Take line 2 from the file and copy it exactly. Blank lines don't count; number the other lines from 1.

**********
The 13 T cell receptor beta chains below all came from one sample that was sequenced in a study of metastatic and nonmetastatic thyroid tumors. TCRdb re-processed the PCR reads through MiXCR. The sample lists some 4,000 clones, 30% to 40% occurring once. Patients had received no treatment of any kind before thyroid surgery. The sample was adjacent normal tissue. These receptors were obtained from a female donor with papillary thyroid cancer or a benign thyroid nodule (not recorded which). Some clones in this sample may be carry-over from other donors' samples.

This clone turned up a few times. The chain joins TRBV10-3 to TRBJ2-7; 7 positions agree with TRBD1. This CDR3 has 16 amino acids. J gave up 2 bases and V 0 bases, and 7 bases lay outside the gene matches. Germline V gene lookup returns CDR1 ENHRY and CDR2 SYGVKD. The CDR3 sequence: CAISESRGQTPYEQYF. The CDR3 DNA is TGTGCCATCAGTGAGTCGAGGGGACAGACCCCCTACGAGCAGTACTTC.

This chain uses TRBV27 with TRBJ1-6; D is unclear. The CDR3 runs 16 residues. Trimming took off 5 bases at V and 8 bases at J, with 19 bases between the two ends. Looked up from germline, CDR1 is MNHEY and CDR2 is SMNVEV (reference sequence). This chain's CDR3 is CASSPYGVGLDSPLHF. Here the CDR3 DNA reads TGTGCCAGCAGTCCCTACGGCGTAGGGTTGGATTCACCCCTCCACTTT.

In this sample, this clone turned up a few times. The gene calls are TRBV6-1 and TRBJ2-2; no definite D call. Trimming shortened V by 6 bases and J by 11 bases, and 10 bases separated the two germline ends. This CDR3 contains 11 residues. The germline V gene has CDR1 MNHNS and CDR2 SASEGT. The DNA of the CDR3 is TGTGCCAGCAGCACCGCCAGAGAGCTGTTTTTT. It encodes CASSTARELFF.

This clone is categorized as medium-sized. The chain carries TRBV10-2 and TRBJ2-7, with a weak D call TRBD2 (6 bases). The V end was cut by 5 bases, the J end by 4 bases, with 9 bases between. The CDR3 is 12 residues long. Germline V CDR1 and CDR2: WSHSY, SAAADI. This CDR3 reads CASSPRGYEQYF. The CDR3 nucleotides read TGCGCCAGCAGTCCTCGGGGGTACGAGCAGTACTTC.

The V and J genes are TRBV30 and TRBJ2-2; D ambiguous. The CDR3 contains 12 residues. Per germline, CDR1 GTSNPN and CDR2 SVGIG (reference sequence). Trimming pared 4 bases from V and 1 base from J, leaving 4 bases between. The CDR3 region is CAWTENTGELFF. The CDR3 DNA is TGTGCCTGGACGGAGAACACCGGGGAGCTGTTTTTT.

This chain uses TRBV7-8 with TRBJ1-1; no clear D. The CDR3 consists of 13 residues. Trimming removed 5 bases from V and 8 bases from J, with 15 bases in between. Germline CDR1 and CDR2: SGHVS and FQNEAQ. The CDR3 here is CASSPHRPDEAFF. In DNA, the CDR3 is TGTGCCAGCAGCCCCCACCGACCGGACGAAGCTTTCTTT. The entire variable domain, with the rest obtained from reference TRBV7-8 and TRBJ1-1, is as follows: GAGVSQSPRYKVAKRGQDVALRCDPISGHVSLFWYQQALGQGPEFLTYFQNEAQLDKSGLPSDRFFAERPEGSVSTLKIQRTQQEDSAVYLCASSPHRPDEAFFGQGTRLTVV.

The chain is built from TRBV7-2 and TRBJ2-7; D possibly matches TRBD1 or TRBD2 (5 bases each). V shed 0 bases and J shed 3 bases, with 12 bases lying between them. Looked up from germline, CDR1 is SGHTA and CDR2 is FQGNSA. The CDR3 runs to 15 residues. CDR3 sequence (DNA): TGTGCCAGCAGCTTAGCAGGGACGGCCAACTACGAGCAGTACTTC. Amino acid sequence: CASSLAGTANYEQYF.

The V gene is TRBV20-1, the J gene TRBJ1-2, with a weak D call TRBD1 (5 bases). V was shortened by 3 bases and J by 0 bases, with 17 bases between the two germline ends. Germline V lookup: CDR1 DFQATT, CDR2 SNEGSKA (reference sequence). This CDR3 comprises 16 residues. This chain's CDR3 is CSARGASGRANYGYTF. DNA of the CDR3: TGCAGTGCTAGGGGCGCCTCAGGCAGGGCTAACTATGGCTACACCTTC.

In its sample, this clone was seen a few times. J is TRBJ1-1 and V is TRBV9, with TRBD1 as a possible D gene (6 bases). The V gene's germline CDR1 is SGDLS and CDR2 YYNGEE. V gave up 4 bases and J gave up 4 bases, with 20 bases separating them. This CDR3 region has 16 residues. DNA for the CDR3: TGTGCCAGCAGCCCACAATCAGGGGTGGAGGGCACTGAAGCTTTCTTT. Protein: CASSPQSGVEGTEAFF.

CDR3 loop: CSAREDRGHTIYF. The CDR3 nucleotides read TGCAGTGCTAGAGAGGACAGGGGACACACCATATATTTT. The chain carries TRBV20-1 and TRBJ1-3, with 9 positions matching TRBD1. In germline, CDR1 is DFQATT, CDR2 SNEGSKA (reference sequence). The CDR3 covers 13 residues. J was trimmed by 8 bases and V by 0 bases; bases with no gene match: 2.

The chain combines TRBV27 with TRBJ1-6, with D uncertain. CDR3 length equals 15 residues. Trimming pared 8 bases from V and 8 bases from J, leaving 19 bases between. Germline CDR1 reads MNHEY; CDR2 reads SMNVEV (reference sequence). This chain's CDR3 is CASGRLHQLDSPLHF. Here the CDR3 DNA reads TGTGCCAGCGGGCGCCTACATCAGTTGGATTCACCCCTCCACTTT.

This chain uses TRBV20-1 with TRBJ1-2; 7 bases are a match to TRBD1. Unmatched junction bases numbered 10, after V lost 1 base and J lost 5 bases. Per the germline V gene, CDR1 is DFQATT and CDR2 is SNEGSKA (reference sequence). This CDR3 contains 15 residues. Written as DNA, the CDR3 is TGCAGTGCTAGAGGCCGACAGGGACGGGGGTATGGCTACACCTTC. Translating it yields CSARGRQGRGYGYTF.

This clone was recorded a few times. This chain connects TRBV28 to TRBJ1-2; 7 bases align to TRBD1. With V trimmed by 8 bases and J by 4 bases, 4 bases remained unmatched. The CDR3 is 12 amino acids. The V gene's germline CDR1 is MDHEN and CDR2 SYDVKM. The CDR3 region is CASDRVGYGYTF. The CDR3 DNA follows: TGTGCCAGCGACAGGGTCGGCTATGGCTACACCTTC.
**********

This clone turned up a few times. The chain joins TRBV10-3 to TRBJ2-7; 7 positions agree with TRBD1. This CDR3 has 16 amino acids. J gave up 2 bases and V 0 bases, and 7 bases lay outside the gene matches. Germline V gene lookup returns CDR1 ENHRY and CDR2 SYGVKD. The CDR3 sequence: CAISESRGQTPYEQYF. The CDR3 DNA is TGTGCCATCAGTGAGTCGAGGGGACAGACCCCCTACGAGCAGTACTTC.